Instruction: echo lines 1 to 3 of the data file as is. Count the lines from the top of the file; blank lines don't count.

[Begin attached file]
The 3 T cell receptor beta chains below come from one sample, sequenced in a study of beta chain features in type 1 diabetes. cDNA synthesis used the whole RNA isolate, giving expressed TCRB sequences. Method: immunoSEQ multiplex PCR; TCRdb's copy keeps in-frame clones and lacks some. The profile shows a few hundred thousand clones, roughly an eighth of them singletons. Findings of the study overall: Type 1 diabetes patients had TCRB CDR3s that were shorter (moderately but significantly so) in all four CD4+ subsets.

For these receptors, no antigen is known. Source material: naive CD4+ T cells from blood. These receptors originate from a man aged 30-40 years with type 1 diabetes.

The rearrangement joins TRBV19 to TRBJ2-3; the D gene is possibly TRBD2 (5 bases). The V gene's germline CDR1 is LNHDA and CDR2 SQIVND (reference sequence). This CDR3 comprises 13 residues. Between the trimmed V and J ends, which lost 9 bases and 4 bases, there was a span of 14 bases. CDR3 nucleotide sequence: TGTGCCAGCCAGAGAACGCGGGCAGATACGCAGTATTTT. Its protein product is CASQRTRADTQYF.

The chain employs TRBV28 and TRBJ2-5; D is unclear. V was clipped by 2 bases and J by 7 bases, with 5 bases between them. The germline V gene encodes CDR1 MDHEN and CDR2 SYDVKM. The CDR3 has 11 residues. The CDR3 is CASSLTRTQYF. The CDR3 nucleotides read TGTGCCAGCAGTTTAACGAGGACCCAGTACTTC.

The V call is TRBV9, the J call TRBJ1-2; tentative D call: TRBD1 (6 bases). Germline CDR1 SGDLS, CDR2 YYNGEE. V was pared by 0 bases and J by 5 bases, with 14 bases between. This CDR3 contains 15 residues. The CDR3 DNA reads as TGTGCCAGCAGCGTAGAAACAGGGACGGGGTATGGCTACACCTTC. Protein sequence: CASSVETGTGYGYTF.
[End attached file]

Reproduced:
The 3 T cell receptor beta chains below come from one sample, sequenced in a study of beta chain features in type 1 diabetes. cDNA synthesis used the whole RNA isolate, giving expressed TCRB sequences. Method: immunoSEQ multiplex PCR; TCRdb's copy keeps in-frame clones and lacks some. The profile shows a few hundred thousand clones, roughly an eighth of them singletons. Findings of the study overall: Type 1 diabetes patients had TCRB CDR3s that were shorter (moderately but significantly so) in all four CD4+ subsets.

For these receptors, no antigen is known. Source material: naive CD4+ T cells from blood. These receptors originate from a man aged 30-40 years with type 1 diabetes.

The rearrangement joins TRBV19 to TRBJ2-3; the D gene is possibly TRBD2 (5 bases). The V gene's germline CDR1 is LNHDA and CDR2 SQIVND (reference sequence). This CDR3 comprises 13 residues. Between the trimmed V and J ends, which lost 9 bases and 4 bases, there was a span of 14 bases. CDR3 nucleotide sequence: TGTGCCAGCCAGAGAACGCGGGCAGATACGCAGTATTTT. Its protein product is CASQRTRADTQYF.